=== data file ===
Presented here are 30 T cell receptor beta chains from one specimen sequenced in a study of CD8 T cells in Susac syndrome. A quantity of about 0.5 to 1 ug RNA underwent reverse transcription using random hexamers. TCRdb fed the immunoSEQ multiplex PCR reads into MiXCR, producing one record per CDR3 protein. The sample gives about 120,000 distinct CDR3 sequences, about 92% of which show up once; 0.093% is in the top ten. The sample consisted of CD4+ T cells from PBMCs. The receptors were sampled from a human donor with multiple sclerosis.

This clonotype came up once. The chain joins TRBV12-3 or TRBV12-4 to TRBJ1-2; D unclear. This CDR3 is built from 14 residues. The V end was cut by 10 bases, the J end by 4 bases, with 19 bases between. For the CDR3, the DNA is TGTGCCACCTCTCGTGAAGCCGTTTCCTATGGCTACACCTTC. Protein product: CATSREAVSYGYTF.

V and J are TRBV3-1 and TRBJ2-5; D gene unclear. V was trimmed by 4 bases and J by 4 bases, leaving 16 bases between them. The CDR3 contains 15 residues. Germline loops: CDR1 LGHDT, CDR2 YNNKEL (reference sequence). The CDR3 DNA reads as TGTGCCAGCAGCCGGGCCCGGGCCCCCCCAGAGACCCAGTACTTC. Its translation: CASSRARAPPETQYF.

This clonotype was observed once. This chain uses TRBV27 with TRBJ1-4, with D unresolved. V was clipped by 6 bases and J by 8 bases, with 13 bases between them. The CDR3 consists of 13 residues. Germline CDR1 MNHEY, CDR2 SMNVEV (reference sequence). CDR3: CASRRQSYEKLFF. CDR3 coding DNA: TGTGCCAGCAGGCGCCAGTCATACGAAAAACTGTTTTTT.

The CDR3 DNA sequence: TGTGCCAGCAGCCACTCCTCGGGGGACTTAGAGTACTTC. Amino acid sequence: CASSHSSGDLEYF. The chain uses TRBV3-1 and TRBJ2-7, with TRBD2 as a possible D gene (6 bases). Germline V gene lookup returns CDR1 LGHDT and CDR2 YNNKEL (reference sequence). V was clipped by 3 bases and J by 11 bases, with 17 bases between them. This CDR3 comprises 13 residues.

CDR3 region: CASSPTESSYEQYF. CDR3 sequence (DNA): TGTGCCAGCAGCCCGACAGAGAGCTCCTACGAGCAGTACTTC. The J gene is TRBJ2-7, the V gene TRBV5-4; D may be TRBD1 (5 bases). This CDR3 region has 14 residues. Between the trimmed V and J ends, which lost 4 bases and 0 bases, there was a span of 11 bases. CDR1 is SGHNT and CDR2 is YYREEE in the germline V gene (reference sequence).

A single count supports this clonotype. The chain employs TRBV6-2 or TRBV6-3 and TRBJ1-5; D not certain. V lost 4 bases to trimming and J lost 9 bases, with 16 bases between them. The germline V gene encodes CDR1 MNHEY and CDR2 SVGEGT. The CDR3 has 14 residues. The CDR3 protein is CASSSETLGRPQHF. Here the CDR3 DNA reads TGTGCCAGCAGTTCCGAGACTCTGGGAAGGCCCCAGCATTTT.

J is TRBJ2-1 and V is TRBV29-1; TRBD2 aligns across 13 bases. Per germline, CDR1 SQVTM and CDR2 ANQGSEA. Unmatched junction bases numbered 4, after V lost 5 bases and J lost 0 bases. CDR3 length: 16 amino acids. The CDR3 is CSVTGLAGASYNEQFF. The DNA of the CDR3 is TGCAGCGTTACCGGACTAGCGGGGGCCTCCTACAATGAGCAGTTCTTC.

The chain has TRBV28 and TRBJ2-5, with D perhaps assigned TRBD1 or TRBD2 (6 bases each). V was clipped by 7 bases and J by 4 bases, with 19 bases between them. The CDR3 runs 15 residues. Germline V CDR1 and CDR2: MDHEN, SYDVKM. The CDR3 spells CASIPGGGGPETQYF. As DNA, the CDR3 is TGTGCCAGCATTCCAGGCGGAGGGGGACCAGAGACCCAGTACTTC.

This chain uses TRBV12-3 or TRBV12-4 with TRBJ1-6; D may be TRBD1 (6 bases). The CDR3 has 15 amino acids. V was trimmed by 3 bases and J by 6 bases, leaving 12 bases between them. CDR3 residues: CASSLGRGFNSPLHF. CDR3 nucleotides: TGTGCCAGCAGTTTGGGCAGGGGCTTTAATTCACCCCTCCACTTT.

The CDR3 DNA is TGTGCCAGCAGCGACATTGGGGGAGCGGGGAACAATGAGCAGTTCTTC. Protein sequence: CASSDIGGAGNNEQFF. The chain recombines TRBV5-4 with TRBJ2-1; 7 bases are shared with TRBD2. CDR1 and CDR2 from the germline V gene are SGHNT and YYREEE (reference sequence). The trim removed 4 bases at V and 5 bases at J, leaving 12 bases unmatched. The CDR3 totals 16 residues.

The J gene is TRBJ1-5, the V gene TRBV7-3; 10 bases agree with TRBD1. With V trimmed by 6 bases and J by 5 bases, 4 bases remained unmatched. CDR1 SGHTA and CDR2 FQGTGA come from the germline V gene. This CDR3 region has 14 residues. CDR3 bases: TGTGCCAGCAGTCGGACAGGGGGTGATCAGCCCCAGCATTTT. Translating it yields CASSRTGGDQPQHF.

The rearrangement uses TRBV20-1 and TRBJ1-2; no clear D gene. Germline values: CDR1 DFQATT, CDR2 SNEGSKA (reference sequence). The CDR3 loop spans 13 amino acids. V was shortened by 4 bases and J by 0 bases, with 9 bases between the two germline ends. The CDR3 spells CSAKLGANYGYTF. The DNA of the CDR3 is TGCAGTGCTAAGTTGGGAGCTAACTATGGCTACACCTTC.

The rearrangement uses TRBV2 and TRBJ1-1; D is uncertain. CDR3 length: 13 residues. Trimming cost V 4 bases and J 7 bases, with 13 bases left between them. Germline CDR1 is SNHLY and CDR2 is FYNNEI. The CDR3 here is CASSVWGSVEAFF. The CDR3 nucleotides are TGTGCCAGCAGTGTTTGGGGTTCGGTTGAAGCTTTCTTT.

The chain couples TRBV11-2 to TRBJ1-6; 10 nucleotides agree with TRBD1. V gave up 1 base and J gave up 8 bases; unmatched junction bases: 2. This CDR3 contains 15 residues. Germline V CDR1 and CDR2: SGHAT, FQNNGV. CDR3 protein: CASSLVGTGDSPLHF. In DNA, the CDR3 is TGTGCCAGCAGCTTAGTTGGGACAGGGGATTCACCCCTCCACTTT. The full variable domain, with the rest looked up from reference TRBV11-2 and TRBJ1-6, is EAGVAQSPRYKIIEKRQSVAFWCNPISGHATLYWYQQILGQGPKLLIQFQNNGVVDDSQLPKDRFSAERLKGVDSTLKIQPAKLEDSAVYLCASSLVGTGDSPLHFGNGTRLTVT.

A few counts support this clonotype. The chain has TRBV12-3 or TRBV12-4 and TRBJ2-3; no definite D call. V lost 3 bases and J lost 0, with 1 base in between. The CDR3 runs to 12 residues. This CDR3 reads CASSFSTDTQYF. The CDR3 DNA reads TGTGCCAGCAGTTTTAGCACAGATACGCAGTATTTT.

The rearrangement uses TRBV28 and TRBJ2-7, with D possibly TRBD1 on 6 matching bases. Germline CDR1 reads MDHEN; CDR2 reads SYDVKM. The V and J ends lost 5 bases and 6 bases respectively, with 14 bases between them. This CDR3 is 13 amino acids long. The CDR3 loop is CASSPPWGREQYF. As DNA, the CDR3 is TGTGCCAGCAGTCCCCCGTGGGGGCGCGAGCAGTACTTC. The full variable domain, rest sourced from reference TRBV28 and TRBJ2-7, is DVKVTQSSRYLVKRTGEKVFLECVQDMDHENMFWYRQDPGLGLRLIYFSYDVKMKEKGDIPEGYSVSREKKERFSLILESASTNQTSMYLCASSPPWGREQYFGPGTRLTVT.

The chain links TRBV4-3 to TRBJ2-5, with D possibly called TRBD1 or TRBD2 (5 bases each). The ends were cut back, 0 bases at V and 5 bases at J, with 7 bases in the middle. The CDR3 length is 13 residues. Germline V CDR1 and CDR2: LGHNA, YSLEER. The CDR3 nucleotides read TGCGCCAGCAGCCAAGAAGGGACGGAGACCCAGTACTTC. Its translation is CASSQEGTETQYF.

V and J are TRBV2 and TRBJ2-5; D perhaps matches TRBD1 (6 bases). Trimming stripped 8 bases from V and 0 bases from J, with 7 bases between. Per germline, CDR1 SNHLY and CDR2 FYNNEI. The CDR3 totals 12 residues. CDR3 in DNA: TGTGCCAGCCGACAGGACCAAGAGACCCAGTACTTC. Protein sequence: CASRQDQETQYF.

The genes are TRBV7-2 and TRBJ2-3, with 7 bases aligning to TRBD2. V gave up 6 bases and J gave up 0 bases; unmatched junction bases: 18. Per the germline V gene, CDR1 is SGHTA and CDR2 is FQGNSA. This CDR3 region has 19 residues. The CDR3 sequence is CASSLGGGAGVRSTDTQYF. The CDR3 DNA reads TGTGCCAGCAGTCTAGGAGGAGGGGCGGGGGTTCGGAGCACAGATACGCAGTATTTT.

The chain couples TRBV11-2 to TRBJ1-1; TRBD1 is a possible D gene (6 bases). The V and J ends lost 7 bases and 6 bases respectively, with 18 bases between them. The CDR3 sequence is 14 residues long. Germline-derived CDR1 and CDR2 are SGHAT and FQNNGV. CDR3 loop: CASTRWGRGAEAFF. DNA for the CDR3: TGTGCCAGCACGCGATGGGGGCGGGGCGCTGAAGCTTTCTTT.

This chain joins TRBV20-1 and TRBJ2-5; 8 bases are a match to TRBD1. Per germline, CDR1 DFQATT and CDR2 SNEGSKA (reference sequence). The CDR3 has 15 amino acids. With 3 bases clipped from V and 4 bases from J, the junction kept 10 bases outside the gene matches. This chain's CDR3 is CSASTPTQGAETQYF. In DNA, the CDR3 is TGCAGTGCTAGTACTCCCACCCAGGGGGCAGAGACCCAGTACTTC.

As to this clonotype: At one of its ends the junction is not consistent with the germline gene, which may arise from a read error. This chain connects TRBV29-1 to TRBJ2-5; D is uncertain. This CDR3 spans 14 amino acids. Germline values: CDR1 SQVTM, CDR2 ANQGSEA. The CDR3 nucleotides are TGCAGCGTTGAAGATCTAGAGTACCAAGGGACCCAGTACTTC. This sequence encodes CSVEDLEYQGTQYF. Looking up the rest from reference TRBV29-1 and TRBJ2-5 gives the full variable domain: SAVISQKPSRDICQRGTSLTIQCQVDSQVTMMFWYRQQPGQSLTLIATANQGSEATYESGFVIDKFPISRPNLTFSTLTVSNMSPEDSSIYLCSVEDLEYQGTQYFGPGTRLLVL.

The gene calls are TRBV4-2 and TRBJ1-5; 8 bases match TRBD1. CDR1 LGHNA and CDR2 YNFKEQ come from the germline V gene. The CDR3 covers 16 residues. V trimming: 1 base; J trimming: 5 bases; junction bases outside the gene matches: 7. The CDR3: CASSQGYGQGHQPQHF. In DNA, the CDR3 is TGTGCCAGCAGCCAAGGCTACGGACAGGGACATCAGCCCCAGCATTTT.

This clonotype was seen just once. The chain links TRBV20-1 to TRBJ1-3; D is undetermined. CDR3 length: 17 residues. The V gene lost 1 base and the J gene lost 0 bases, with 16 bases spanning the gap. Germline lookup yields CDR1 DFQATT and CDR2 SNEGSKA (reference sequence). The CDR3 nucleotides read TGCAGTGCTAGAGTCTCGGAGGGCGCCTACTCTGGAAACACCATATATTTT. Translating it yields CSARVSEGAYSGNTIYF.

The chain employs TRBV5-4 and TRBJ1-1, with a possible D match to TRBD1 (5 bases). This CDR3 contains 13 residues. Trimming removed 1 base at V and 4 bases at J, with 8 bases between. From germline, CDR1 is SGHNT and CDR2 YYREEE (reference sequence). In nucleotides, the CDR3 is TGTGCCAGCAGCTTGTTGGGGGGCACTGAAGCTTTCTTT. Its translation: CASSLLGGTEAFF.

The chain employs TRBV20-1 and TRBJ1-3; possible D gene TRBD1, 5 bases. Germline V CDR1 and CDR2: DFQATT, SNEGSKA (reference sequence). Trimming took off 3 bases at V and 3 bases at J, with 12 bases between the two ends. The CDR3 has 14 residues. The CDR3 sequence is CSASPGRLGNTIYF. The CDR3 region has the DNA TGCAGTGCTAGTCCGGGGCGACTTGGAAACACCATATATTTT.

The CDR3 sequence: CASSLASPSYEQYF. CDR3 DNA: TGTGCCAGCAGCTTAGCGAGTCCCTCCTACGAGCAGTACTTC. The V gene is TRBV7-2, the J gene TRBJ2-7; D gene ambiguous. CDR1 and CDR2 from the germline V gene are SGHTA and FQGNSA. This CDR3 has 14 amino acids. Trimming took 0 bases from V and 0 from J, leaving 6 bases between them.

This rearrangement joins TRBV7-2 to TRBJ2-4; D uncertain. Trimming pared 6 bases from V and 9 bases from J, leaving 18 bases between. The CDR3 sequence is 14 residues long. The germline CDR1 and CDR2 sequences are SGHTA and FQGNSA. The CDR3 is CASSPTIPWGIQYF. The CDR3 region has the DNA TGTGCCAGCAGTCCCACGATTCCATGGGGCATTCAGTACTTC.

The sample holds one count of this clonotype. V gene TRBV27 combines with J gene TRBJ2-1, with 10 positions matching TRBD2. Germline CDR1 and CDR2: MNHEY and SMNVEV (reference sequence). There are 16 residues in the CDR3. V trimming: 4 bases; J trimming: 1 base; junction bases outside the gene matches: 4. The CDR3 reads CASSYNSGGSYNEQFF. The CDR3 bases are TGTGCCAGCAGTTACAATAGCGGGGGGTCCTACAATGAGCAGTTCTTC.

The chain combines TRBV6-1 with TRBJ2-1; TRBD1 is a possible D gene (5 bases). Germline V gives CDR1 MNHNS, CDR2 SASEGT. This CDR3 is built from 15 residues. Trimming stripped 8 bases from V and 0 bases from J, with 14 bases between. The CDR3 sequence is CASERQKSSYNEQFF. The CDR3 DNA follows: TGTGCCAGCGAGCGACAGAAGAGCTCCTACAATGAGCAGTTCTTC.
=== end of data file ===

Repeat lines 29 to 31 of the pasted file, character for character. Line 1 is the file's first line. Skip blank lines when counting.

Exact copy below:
This rearrangement joins TRBV7-2 to TRBJ2-4; D uncertain. Trimming pared 6 bases from V and 9 bases from J, leaving 18 bases between. The CDR3 sequence is 14 residues long. The germline CDR1 and CDR2 sequences are SGHTA and FQGNSA. The CDR3 is CASSPTIPWGIQYF. The CDR3 region has the DNA TGTGCCAGCAGTCCCACGATTCCATGGGGCATTCAGTACTTC.

The sample holds one count of this clonotype. V gene TRBV27 combines with J gene TRBJ2-1, with 10 positions matching TRBD2. Germline CDR1 and CDR2: MNHEY and SMNVEV (reference sequence). There are 16 residues in the CDR3. V trimming: 4 bases; J trimming: 1 base; junction bases outside the gene matches: 4. The CDR3 reads CASSYNSGGSYNEQFF. The CDR3 bases are TGTGCCAGCAGTTACAATAGCGGGGGGTCCTACAATGAGCAGTTCTTC.

The chain combines TRBV6-1 with TRBJ2-1; TRBD1 is a possible D gene (5 bases). Germline V gives CDR1 MNHNS, CDR2 SASEGT. This CDR3 is built from 15 residues. Trimming stripped 8 bases from V and 0 bases from J, with 14 bases between. The CDR3 sequence is CASERQKSSYNEQFF. The CDR3 DNA follows: TGTGCCAGCGAGCGACAGAAGAGCTCCTACAATGAGCAGTTCTTC.